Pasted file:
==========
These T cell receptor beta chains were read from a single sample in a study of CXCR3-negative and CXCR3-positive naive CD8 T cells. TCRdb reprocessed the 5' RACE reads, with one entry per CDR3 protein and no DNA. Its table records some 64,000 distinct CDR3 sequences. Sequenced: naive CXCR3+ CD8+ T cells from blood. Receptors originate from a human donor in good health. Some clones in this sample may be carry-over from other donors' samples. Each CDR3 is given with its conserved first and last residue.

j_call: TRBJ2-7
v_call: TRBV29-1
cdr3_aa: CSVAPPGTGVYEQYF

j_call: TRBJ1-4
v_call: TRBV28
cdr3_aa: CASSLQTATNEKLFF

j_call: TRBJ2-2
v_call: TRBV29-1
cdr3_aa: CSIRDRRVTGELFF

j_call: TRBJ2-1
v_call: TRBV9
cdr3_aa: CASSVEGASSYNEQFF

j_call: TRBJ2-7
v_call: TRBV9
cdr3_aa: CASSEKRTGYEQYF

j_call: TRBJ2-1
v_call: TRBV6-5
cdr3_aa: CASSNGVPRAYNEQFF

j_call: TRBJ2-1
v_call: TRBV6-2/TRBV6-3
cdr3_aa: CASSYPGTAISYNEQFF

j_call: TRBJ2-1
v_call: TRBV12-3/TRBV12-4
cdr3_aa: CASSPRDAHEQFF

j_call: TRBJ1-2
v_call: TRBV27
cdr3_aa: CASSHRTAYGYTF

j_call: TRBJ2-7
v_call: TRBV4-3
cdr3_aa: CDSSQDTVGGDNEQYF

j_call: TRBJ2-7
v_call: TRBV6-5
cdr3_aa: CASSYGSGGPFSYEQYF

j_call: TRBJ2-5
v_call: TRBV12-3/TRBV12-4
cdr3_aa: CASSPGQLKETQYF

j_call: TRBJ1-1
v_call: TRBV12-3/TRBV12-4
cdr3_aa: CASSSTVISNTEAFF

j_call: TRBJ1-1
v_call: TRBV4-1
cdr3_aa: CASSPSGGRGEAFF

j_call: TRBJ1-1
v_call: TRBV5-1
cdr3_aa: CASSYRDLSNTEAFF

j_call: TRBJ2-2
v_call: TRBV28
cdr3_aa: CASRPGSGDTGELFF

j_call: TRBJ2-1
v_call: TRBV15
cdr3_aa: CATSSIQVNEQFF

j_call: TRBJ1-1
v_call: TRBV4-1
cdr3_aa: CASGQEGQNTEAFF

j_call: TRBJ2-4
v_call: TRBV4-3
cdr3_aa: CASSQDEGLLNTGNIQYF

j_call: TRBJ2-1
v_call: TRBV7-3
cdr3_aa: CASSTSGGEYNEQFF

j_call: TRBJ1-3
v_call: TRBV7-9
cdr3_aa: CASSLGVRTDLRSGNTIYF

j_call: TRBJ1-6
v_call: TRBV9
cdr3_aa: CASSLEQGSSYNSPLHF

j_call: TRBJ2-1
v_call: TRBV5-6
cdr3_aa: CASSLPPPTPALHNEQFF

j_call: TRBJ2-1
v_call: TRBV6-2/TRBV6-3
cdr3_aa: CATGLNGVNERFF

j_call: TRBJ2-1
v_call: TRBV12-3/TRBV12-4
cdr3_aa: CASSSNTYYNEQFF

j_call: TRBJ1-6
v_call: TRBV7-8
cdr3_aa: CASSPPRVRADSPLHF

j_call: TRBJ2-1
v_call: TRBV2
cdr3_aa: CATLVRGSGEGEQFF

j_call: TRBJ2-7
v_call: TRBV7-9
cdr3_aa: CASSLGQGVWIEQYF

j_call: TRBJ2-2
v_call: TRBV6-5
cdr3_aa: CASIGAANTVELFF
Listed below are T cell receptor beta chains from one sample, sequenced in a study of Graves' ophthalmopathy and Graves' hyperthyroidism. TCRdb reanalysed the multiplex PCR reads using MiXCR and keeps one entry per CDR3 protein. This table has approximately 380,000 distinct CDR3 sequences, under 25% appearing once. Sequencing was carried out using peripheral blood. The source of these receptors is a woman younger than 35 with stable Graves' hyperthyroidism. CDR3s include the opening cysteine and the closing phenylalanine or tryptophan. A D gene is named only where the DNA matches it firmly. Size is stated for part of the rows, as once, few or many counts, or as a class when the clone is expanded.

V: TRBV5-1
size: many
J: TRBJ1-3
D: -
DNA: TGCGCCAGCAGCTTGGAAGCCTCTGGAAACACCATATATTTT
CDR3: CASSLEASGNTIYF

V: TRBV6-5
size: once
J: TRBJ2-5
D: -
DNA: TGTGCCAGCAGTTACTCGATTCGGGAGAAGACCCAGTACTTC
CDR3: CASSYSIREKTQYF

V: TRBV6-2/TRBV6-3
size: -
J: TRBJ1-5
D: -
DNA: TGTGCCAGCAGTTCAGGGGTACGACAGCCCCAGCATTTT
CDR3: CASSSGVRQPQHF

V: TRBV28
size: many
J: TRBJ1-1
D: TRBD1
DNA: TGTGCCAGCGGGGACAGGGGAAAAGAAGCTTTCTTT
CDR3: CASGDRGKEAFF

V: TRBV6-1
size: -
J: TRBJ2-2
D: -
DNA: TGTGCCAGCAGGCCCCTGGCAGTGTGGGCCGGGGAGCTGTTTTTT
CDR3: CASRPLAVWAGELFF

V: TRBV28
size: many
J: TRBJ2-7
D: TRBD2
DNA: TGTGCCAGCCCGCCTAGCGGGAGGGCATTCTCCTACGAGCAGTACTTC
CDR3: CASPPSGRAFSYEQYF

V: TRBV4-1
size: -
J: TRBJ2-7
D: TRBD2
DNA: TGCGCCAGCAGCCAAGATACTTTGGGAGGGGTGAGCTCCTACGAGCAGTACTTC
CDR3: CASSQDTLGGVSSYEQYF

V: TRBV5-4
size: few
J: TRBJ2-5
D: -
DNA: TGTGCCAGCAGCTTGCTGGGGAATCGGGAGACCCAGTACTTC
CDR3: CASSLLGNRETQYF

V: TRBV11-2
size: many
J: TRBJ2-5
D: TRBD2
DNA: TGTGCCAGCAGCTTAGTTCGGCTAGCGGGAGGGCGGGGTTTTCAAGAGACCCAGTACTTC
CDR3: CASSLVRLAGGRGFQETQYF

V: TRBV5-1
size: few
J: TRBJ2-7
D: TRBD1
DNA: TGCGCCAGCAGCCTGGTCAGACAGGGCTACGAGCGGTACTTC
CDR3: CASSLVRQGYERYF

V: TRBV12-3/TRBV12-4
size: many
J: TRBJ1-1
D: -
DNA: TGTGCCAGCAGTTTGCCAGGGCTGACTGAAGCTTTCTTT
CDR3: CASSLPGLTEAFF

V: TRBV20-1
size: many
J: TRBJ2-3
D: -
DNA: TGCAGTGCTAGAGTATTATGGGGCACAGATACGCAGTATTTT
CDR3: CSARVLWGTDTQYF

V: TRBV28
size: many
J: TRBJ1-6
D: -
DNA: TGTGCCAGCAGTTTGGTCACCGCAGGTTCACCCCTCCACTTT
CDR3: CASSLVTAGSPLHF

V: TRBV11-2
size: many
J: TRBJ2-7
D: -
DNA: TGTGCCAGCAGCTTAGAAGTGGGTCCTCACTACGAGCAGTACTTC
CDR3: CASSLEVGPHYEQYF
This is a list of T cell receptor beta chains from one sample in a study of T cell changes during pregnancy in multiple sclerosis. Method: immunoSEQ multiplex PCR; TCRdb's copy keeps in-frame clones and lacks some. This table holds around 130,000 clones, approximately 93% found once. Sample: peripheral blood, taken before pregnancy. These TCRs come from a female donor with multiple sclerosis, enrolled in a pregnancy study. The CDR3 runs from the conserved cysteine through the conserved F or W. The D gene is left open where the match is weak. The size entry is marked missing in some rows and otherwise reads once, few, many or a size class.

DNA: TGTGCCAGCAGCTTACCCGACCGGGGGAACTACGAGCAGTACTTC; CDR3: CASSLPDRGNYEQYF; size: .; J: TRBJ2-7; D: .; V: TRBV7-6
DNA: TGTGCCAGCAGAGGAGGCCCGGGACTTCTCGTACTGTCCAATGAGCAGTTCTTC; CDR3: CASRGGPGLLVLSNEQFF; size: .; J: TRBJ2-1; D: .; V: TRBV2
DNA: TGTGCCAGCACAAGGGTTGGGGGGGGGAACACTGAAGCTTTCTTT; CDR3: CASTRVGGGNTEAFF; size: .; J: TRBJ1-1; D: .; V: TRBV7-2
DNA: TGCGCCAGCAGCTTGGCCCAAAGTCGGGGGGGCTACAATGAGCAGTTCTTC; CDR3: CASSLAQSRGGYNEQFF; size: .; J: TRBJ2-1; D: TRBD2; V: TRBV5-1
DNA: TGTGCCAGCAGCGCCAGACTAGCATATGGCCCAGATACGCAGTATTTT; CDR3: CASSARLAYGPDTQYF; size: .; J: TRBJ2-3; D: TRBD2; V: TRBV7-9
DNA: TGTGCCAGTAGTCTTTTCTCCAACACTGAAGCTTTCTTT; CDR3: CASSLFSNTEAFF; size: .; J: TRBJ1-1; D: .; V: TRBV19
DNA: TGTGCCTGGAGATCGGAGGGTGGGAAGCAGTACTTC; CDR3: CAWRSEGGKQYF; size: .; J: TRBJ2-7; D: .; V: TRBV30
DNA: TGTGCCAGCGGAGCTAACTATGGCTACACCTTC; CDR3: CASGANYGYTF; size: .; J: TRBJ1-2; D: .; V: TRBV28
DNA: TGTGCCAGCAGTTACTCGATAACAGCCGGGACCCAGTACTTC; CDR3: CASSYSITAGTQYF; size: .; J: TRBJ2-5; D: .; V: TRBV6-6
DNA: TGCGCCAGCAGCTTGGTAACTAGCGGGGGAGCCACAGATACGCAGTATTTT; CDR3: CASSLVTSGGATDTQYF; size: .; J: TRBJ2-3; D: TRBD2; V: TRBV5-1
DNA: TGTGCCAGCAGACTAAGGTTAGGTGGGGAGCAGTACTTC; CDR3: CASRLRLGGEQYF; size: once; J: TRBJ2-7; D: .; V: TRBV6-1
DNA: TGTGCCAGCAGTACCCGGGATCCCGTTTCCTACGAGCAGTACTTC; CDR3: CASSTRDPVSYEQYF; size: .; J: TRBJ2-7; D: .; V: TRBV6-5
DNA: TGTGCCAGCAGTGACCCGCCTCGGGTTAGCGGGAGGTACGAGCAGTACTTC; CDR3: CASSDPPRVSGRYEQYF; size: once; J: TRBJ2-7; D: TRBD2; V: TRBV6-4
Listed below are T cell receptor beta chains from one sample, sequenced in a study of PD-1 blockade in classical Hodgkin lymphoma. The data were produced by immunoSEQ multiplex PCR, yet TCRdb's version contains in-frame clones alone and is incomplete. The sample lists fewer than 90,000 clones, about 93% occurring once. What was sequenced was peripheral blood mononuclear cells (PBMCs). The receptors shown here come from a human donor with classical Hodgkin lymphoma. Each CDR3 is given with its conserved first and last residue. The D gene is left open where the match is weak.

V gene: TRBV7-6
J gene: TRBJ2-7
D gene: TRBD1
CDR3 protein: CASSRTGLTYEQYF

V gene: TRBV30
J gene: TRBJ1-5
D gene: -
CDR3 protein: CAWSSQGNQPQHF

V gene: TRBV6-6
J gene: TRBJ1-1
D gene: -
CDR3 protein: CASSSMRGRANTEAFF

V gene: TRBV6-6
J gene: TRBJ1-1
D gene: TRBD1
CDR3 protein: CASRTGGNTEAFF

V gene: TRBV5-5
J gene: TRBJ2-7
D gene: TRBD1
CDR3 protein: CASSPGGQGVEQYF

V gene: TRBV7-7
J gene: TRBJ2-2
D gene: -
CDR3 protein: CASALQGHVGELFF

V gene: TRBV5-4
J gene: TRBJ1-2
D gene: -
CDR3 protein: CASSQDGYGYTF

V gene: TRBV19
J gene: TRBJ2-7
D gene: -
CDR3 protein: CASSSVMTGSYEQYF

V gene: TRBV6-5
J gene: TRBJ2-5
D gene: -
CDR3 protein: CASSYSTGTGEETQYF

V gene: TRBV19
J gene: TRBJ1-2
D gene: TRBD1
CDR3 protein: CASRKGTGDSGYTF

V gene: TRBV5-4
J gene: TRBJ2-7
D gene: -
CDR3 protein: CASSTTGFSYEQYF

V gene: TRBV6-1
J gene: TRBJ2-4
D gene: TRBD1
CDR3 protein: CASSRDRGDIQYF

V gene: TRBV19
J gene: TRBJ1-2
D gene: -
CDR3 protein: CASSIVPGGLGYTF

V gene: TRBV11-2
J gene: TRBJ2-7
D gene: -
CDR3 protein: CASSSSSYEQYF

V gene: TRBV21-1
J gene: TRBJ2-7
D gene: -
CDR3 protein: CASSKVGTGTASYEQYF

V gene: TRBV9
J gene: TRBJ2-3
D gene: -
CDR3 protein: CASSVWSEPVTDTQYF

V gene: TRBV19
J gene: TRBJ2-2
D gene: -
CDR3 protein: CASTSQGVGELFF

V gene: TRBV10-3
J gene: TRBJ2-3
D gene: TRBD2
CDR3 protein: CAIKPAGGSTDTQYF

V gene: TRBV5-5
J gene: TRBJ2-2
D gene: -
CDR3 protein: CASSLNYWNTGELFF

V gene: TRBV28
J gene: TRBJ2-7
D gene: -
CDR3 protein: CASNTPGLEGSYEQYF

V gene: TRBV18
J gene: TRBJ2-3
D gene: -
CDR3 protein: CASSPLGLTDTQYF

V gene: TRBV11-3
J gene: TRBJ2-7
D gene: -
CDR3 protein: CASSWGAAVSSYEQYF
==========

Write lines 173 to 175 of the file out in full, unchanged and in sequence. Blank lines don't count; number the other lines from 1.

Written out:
CDR3: CASSLEVGPHYEQYF
This is a list of T cell receptor beta chains from one sample in a study of T cell changes during pregnancy in multiple sclerosis. Method: immunoSEQ multiplex PCR; TCRdb's copy keeps in-frame clones and lacks some. This table holds around 130,000 clones, approximately 93% found once. Sample: peripheral blood, taken before pregnancy. These TCRs come from a female donor with multiple sclerosis, enrolled in a pregnancy study. The CDR3 runs from the conserved cysteine through the conserved F or W. The D gene is left open where the match is weak. The size entry is marked missing in some rows and otherwise reads once, few, many or a size class.

DNA: TGTGCCAGCAGCTTACCCGACCGGGGGAACTACGAGCAGTACTTC; CDR3: CASSLPDRGNYEQYF; size: .; J: TRBJ2-7; D: .; V: TRBV7-6